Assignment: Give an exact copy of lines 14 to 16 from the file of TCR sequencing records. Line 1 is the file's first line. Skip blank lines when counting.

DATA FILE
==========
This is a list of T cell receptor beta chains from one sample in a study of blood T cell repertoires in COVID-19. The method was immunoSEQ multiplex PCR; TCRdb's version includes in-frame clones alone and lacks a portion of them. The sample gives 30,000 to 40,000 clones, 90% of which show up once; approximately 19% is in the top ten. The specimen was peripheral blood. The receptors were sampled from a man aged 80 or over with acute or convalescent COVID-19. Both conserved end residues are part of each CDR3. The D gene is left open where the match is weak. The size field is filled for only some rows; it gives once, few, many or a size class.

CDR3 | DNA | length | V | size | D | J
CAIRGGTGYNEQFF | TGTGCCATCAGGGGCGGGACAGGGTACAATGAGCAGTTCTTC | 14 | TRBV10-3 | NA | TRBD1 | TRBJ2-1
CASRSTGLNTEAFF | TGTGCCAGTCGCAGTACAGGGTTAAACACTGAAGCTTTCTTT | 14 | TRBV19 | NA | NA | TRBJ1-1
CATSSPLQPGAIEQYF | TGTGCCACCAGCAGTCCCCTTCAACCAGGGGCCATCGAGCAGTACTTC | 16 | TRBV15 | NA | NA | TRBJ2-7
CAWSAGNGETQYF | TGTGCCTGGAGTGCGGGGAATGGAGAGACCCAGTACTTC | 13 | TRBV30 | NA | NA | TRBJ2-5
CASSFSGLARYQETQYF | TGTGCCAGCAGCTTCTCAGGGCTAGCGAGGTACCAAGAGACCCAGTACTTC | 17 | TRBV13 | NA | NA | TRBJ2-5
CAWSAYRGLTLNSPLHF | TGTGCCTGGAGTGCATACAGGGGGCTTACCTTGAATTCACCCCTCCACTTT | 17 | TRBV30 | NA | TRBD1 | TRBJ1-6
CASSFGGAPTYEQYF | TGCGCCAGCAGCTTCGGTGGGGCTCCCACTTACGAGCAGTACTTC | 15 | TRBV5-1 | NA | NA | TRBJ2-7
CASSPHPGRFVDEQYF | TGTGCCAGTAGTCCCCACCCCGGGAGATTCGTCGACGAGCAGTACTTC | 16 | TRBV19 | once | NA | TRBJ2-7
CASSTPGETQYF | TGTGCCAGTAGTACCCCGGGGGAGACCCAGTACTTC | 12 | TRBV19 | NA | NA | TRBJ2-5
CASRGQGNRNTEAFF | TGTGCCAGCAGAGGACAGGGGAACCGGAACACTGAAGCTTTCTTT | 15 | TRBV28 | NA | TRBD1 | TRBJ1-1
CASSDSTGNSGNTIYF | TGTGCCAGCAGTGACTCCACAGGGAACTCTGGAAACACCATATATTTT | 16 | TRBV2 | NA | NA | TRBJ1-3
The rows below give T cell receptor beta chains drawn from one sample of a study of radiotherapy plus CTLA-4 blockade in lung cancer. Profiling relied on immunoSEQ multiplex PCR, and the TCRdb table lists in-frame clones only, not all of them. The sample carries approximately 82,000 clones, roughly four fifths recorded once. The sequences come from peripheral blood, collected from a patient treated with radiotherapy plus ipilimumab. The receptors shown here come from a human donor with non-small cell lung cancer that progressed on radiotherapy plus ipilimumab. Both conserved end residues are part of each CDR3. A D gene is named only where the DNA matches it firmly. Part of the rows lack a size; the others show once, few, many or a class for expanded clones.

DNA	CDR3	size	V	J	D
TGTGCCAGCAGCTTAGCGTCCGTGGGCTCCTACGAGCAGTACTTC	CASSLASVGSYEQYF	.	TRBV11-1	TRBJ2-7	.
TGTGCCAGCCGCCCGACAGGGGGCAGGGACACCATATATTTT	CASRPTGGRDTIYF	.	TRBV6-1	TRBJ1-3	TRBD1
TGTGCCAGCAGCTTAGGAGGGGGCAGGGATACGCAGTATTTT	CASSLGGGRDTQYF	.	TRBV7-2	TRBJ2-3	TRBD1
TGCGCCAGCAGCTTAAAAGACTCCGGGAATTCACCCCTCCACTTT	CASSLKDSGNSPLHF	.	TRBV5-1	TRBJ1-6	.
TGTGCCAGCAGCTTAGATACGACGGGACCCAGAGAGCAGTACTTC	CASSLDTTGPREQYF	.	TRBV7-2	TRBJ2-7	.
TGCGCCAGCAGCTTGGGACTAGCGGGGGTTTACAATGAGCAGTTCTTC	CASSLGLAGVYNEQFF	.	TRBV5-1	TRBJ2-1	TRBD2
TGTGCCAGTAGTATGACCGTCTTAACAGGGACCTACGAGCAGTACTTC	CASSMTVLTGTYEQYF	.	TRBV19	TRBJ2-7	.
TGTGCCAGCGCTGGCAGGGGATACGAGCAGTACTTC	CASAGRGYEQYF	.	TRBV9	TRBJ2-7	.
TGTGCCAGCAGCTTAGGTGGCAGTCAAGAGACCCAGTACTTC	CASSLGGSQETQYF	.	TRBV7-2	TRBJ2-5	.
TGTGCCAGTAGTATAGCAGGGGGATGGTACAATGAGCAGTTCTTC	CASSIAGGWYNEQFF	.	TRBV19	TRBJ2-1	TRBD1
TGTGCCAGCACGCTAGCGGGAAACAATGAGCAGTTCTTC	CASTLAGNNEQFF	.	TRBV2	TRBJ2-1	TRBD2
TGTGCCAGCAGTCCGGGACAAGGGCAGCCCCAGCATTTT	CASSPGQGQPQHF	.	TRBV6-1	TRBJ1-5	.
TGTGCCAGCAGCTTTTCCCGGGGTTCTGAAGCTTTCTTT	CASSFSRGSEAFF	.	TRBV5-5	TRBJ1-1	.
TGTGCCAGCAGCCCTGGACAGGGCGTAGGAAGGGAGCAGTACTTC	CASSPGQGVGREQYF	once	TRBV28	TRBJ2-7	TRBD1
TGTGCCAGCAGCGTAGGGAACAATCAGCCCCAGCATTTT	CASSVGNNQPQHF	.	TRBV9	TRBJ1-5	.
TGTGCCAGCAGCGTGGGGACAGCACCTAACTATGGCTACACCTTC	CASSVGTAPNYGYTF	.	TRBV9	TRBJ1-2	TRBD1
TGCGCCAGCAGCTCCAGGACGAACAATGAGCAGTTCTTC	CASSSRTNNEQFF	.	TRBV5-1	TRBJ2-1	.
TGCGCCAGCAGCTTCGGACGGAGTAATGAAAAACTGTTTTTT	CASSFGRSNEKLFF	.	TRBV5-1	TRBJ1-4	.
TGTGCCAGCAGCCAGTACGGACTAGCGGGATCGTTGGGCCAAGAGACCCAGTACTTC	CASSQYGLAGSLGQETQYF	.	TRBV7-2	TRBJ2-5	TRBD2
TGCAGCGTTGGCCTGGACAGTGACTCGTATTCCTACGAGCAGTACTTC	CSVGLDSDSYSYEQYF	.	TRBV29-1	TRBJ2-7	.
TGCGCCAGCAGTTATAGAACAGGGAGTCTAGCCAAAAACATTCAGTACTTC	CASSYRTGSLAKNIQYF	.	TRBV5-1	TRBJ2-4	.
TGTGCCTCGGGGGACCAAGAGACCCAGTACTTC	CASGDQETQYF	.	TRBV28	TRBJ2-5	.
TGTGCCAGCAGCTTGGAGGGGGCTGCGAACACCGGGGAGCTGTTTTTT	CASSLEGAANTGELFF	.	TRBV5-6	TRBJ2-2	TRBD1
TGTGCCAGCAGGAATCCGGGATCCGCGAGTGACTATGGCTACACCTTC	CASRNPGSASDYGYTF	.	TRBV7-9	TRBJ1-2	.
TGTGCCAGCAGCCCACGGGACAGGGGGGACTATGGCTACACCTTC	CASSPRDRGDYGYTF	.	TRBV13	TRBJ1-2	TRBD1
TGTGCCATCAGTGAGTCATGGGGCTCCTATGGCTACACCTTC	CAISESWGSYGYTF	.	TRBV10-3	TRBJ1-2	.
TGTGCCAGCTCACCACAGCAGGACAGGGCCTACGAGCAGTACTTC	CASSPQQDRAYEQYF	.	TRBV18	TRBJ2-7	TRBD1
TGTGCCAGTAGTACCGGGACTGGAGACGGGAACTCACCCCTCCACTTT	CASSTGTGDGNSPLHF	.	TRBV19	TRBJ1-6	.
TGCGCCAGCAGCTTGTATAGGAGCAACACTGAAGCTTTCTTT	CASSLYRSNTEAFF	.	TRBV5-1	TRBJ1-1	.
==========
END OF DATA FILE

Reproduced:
The rows below give T cell receptor beta chains drawn from one sample of a study of radiotherapy plus CTLA-4 blockade in lung cancer. Profiling relied on immunoSEQ multiplex PCR, and the TCRdb table lists in-frame clones only, not all of them. The sample carries approximately 82,000 clones, roughly four fifths recorded once. The sequences come from peripheral blood, collected from a patient treated with radiotherapy plus ipilimumab. The receptors shown here come from a human donor with non-small cell lung cancer that progressed on radiotherapy plus ipilimumab. Both conserved end residues are part of each CDR3. A D gene is named only where the DNA matches it firmly. Part of the rows lack a size; the others show once, few, many or a class for expanded clones.

DNA	CDR3	size	V	J	D
TGTGCCAGCAGCTTAGCGTCCGTGGGCTCCTACGAGCAGTACTTC	CASSLASVGSYEQYF	.	TRBV11-1	TRBJ2-7	.